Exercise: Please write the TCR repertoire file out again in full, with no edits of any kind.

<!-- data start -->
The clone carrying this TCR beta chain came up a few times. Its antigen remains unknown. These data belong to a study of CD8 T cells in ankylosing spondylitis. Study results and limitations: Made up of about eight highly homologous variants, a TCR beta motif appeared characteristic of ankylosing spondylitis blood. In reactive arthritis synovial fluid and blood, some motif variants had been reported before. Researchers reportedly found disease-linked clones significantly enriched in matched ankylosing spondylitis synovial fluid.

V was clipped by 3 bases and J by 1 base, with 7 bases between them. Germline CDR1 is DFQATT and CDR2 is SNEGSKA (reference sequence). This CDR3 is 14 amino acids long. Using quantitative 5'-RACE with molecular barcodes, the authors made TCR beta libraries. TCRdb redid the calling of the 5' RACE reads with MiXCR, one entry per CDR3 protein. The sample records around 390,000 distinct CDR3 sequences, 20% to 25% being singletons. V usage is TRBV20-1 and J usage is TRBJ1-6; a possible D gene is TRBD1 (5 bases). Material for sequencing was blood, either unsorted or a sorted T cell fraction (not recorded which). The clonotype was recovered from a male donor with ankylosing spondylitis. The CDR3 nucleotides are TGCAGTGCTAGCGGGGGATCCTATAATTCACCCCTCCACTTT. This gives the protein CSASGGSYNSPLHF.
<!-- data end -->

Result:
The clone carrying this TCR beta chain came up a few times. Its antigen remains unknown. These data belong to a study of CD8 T cells in ankylosing spondylitis. Study results and limitations: Made up of about eight highly homologous variants, a TCR beta motif appeared characteristic of ankylosing spondylitis blood. In reactive arthritis synovial fluid and blood, some motif variants had been reported before. Researchers reportedly found disease-linked clones significantly enriched in matched ankylosing spondylitis synovial fluid.

V was clipped by 3 bases and J by 1 base, with 7 bases between them. Germline CDR1 is DFQATT and CDR2 is SNEGSKA (reference sequence). This CDR3 is 14 amino acids long. Using quantitative 5'-RACE with molecular barcodes, the authors made TCR beta libraries. TCRdb redid the calling of the 5' RACE reads with MiXCR, one entry per CDR3 protein. The sample records around 390,000 distinct CDR3 sequences, 20% to 25% being singletons. V usage is TRBV20-1 and J usage is TRBJ1-6; a possible D gene is TRBD1 (5 bases). Material for sequencing was blood, either unsorted or a sorted T cell fraction (not recorded which). The clonotype was recovered from a male donor with ankylosing spondylitis. The CDR3 nucleotides are TGCAGTGCTAGCGGGGGATCCTATAATTCACCCCTCCACTTT. This gives the protein CSASGGSYNSPLHF.